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Revolutionizing the Fashion Industry through Circular Economy Practices

I was in love with Primark when I was studying for my Bachelor's Degree (BA) in the United Kingdom back in 2009, mainly because of its affordable price positioning. Besides Primark, I also love Dorothy Perkins (They have updated their online store as DP. Brand Room) on the posh side, and I was one of their loyal customers for their executive wear when I was in Malaysia after my BA study. 6 years later, I started to understand more about social entrepreneurship and became more involved with non-profits, that is when I realized the impact caused by all these fast fashion brands, resulting in tonnes of waste at the landfills.

With the rising awareness and demand for sustainability, majority of the fashion brands have published their sustainability promises online. For example, Primark has committed to having a circular design by 2027 and making sure all its clothes are made from recycled or sustainably sourced materials by 2030.

So, what is Circular Economy Fashion?

I got attracted to this concept through Teemill when I was working with the non-profit team from the United Kingdom Wisdom (Zhihui) Foundation:

"Founded in 2014, Teemill is the world’s biggest dedicated circular economy platform. It works with more than 10,000 brands, including global NGOs and businesses, media, online content creators, influencers, and side hustlers, providing an open-access circular design and supply chain platform. Its users include Greenpeace, WWF, BBC Earth, Google, Selfridges, Fortnum and Mason, and Lush.", Teemill LinkedIn Profile.

Besides having T-shirts printed on demand, which has reduced lots of unnecessary production, they also look into the remanufacturing of T-shirts with their "Remill" process.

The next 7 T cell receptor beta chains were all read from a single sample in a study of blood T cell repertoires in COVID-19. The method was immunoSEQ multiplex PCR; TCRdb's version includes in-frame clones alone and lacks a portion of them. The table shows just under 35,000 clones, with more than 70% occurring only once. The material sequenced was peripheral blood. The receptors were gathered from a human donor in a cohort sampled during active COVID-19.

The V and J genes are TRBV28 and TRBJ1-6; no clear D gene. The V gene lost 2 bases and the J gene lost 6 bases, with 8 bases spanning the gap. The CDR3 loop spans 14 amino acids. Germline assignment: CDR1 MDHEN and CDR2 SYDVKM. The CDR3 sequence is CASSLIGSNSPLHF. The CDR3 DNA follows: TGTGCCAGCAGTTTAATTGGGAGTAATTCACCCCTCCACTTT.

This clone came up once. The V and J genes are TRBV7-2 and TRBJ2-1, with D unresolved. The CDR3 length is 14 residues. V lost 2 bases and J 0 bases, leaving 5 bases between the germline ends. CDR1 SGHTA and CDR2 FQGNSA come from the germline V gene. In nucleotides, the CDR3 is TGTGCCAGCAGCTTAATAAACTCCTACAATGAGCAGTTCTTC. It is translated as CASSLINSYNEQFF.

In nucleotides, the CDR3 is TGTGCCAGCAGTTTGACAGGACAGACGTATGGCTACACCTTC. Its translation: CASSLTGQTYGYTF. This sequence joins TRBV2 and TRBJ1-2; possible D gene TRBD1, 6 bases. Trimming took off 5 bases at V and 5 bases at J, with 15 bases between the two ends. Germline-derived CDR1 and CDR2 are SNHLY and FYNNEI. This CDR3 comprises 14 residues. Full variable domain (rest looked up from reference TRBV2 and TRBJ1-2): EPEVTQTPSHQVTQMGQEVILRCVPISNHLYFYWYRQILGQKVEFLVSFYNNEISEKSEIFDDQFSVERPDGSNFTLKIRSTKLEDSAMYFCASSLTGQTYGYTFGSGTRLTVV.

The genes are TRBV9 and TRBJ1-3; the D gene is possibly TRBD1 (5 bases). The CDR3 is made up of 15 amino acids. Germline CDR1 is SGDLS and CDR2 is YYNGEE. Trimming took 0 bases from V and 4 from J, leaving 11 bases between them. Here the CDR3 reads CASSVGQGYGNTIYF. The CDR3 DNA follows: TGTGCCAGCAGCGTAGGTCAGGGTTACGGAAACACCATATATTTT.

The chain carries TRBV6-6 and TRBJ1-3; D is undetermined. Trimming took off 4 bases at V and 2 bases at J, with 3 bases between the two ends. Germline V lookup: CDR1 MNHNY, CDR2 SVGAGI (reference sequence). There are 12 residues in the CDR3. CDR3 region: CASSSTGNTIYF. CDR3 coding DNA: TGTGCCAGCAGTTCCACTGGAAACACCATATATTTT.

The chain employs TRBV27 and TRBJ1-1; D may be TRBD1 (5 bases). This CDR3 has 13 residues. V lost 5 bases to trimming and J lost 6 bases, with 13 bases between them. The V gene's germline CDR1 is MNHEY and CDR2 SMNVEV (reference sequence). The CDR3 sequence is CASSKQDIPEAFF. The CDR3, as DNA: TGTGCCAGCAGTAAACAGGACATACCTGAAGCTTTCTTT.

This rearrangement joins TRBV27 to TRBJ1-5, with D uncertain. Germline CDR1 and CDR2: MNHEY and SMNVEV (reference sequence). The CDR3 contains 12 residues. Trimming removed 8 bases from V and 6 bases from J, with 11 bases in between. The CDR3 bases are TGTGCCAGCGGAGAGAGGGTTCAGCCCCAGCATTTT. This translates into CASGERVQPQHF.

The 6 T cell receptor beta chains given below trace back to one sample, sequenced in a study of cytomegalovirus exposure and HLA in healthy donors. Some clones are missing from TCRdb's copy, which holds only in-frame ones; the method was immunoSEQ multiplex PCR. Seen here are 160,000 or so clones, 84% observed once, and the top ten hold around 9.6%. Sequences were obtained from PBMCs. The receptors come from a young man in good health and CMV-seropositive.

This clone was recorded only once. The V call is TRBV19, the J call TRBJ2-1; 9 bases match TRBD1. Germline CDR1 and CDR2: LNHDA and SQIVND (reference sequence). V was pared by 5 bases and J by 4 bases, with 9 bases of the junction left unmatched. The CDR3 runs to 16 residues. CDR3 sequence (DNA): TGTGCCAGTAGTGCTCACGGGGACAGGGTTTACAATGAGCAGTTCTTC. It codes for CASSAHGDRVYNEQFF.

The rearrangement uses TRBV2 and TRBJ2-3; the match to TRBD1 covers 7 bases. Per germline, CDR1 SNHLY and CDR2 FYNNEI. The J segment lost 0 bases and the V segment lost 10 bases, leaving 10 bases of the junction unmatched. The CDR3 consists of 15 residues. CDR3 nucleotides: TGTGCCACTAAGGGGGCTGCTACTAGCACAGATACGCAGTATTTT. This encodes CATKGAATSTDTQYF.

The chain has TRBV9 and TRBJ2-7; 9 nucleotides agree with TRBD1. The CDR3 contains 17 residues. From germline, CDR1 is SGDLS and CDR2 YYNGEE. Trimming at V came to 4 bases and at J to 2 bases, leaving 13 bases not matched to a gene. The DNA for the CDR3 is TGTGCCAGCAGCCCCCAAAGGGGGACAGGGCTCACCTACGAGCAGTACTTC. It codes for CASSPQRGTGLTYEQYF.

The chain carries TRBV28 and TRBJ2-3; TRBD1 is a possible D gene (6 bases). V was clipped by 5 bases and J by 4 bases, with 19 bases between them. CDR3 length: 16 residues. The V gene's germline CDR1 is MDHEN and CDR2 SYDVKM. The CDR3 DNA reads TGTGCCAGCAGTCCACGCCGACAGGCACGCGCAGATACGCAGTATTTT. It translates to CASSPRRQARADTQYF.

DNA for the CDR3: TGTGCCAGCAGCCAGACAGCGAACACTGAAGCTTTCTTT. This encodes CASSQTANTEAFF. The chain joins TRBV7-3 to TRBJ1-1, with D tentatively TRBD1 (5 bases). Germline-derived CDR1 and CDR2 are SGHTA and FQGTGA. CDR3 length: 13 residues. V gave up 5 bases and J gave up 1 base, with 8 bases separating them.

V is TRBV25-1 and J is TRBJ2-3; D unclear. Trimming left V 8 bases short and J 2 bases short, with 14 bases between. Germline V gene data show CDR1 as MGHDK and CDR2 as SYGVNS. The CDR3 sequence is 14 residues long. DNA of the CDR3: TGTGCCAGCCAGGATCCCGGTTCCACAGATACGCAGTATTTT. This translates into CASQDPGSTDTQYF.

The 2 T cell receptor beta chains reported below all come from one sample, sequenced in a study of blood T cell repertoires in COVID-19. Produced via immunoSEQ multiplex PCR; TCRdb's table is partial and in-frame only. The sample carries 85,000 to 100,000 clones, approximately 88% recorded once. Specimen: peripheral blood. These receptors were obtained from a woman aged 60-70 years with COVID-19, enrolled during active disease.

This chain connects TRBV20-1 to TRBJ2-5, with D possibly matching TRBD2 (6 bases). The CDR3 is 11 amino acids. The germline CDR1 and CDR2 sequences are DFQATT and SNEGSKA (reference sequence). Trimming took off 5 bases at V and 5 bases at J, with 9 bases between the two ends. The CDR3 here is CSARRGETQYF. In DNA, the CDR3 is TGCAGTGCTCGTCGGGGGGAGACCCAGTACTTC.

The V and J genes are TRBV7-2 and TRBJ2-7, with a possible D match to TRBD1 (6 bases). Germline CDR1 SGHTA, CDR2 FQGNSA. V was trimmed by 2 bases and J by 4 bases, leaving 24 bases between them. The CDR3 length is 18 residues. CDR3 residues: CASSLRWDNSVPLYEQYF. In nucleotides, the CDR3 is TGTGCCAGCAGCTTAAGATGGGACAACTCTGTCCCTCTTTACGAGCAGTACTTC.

"Remill means that our products can be designed, sold and worn, then sent back, remade and re-printed, and re-used… forever.", Teemill, 'How T-shirts Are Made'.

With the teammates at Wisdom Foundation, we created a Teemill Store in 2019 and transformed the winning artworks from the Global Pen Buddies Competitions to various Adult and Kids T-shirts as charity merchandise.

Some of them are also being showcased on the Fashion Runway with sponsorship from House of iKons during London Fashion Week. Thanks to all the volunteers who made this project a success, and I am so glad to see all the happy faces of the kids who participated in the show. Of course, all of the profits from the merchandise sales go to the charity in supporting the Pen Buddies global kids education project.

Now, Teemill is also scaling up the circular solutions

Besides having a dedicated "Remill T-shirt" to be able to send back to their factory for the remanufacturing process, they have extended this to any other brands as long as the T-shirts are made from 100% cotton. This is under their latest 'Thread Not Dead' Campaign. If Teemill can actualize the circular system now, I don't see why big brands like Primark are not able to fulfill the sustainability commitment within their targeted timeline.

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